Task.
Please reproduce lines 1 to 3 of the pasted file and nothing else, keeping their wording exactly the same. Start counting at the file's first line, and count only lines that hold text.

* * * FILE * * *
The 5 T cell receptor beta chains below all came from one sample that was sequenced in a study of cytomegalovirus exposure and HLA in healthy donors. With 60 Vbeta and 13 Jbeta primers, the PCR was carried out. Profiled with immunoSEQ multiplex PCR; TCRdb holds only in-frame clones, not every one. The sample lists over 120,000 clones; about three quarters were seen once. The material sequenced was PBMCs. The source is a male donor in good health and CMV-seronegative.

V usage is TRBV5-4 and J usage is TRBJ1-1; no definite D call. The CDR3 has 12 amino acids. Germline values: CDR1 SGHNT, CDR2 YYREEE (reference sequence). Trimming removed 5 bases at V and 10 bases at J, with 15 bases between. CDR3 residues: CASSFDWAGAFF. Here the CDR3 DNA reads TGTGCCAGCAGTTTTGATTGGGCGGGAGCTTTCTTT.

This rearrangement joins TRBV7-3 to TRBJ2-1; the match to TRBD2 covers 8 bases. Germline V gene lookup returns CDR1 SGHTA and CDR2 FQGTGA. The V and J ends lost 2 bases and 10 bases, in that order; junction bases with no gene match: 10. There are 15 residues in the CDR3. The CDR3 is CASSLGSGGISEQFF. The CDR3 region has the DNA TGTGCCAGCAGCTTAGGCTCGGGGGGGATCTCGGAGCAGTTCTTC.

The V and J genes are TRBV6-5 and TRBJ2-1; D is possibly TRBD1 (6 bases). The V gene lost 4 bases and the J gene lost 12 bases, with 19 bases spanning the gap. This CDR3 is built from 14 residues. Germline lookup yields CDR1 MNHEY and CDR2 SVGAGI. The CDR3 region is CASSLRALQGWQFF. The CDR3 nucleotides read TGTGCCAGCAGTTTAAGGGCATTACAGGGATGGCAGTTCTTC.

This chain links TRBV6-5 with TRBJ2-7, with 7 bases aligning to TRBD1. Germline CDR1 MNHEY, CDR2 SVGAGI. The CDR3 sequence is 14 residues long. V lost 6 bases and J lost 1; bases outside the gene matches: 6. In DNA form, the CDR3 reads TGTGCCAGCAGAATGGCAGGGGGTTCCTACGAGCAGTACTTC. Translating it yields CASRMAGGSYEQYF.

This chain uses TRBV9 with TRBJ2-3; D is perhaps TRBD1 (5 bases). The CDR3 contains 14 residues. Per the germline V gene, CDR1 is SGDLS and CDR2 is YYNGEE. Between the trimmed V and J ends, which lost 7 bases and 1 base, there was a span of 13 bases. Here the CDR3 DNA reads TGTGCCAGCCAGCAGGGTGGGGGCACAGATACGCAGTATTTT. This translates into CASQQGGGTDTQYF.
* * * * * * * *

The 5 T cell receptor beta chains below all came from one sample that was sequenced in a study of cytomegalovirus exposure and HLA in healthy donors. With 60 Vbeta and 13 Jbeta primers, the PCR was carried out. Profiled with immunoSEQ multiplex PCR; TCRdb holds only in-frame clones, not every one. The sample lists over 120,000 clones; about three quarters were seen once. The material sequenced was PBMCs. The source is a male donor in good health and CMV-seronegative.

V usage is TRBV5-4 and J usage is TRBJ1-1; no definite D call. The CDR3 has 12 amino acids. Germline values: CDR1 SGHNT, CDR2 YYREEE (reference sequence). Trimming removed 5 bases at V and 10 bases at J, with 15 bases between. CDR3 residues: CASSFDWAGAFF. Here the CDR3 DNA reads TGTGCCAGCAGTTTTGATTGGGCGGGAGCTTTCTTT.

This rearrangement joins TRBV7-3 to TRBJ2-1; the match to TRBD2 covers 8 bases. Germline V gene lookup returns CDR1 SGHTA and CDR2 FQGTGA. The V and J ends lost 2 bases and 10 bases, in that order; junction bases with no gene match: 10. There are 15 residues in the CDR3. The CDR3 is CASSLGSGGISEQFF. The CDR3 region has the DNA TGTGCCAGCAGCTTAGGCTCGGGGGGGATCTCGGAGCAGTTCTTC.